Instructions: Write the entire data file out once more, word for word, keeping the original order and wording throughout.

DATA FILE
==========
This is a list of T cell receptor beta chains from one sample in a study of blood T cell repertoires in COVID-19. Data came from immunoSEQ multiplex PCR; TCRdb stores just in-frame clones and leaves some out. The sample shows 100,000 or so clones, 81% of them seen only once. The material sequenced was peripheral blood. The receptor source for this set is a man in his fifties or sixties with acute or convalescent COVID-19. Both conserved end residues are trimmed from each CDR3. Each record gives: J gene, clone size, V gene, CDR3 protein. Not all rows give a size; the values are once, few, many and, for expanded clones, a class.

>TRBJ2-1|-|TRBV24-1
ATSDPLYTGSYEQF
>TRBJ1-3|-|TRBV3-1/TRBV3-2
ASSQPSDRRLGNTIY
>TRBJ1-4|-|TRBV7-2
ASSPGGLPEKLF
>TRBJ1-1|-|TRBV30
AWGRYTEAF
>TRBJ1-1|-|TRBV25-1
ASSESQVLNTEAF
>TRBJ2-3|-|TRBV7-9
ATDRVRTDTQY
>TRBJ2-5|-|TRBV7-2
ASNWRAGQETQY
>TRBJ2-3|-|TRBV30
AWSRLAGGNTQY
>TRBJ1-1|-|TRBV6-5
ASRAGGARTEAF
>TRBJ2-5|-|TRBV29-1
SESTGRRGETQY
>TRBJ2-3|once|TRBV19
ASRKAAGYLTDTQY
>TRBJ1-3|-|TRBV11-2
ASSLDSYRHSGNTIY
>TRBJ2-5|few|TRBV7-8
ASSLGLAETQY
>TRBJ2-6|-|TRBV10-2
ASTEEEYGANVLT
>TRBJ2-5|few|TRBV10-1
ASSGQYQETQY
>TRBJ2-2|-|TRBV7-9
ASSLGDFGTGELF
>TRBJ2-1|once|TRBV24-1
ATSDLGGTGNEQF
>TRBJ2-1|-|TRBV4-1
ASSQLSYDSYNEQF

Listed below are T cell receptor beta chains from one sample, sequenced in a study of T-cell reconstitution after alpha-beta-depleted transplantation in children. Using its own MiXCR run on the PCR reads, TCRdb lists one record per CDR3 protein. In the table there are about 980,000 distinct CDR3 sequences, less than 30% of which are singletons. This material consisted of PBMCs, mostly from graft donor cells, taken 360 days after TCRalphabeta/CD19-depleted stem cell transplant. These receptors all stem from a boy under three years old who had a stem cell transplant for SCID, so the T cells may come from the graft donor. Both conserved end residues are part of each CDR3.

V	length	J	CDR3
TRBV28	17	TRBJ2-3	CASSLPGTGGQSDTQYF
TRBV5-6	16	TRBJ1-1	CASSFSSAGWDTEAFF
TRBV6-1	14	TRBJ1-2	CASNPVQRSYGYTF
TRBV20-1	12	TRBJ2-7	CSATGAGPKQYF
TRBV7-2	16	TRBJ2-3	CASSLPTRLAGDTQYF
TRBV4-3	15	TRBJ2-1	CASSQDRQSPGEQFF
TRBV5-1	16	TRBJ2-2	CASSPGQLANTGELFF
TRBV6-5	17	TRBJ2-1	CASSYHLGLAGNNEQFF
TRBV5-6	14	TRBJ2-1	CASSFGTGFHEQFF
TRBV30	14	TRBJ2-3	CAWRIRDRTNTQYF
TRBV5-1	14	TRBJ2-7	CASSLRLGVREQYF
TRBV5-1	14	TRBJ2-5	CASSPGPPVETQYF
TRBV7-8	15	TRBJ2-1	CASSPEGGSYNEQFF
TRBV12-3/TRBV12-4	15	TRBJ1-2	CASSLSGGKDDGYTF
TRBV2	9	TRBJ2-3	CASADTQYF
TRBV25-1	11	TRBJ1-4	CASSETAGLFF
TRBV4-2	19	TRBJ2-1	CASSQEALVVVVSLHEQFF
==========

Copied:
This is a list of T cell receptor beta chains from one sample in a study of blood T cell repertoires in COVID-19. Data came from immunoSEQ multiplex PCR; TCRdb stores just in-frame clones and leaves some out. The sample shows 100,000 or so clones, 81% of them seen only once. The material sequenced was peripheral blood. The receptor source for this set is a man in his fifties or sixties with acute or convalescent COVID-19. Both conserved end residues are trimmed from each CDR3. Each record gives: J gene, clone size, V gene, CDR3 protein. Not all rows give a size; the values are once, few, many and, for expanded clones, a class.

>TRBJ2-1|-|TRBV24-1
ATSDPLYTGSYEQF
>TRBJ1-3|-|TRBV3-1/TRBV3-2
ASSQPSDRRLGNTIY
>TRBJ1-4|-|TRBV7-2
ASSPGGLPEKLF
>TRBJ1-1|-|TRBV30
AWGRYTEAF
>TRBJ1-1|-|TRBV25-1
ASSESQVLNTEAF
>TRBJ2-3|-|TRBV7-9
ATDRVRTDTQY
>TRBJ2-5|-|TRBV7-2
ASNWRAGQETQY
>TRBJ2-3|-|TRBV30
AWSRLAGGNTQY
>TRBJ1-1|-|TRBV6-5
ASRAGGARTEAF
>TRBJ2-5|-|TRBV29-1
SESTGRRGETQY
>TRBJ2-3|once|TRBV19
ASRKAAGYLTDTQY
>TRBJ1-3|-|TRBV11-2
ASSLDSYRHSGNTIY
>TRBJ2-5|few|TRBV7-8
ASSLGLAETQY
>TRBJ2-6|-|TRBV10-2
ASTEEEYGANVLT
>TRBJ2-5|few|TRBV10-1
ASSGQYQETQY
>TRBJ2-2|-|TRBV7-9
ASSLGDFGTGELF
>TRBJ2-1|once|TRBV24-1
ATSDLGGTGNEQF
>TRBJ2-1|-|TRBV4-1
ASSQLSYDSYNEQF

Listed below are T cell receptor beta chains from one sample, sequenced in a study of T-cell reconstitution after alpha-beta-depleted transplantation in children. Using its own MiXCR run on the PCR reads, TCRdb lists one record per CDR3 protein. In the table there are about 980,000 distinct CDR3 sequences, less than 30% of which are singletons. This material consisted of PBMCs, mostly from graft donor cells, taken 360 days after TCRalphabeta/CD19-depleted stem cell transplant. These receptors all stem from a boy under three years old who had a stem cell transplant for SCID, so the T cells may come from the graft donor. Both conserved end residues are part of each CDR3.

V	length	J	CDR3
TRBV28	17	TRBJ2-3	CASSLPGTGGQSDTQYF
TRBV5-6	16	TRBJ1-1	CASSFSSAGWDTEAFF
TRBV6-1	14	TRBJ1-2	CASNPVQRSYGYTF
TRBV20-1	12	TRBJ2-7	CSATGAGPKQYF
TRBV7-2	16	TRBJ2-3	CASSLPTRLAGDTQYF
TRBV4-3	15	TRBJ2-1	CASSQDRQSPGEQFF
TRBV5-1	16	TRBJ2-2	CASSPGQLANTGELFF
TRBV6-5	17	TRBJ2-1	CASSYHLGLAGNNEQFF
TRBV5-6	14	TRBJ2-1	CASSFGTGFHEQFF
TRBV30	14	TRBJ2-3	CAWRIRDRTNTQYF
TRBV5-1	14	TRBJ2-7	CASSLRLGVREQYF
TRBV5-1	14	TRBJ2-5	CASSPGPPVETQYF
TRBV7-8	15	TRBJ2-1	CASSPEGGSYNEQFF
TRBV12-3/TRBV12-4	15	TRBJ1-2	CASSLSGGKDDGYTF
TRBV2	9	TRBJ2-3	CASADTQYF
TRBV25-1	11	TRBJ1-4	CASSETAGLFF
TRBV4-2	19	TRBJ2-1	CASSQEALVVVVSLHEQFF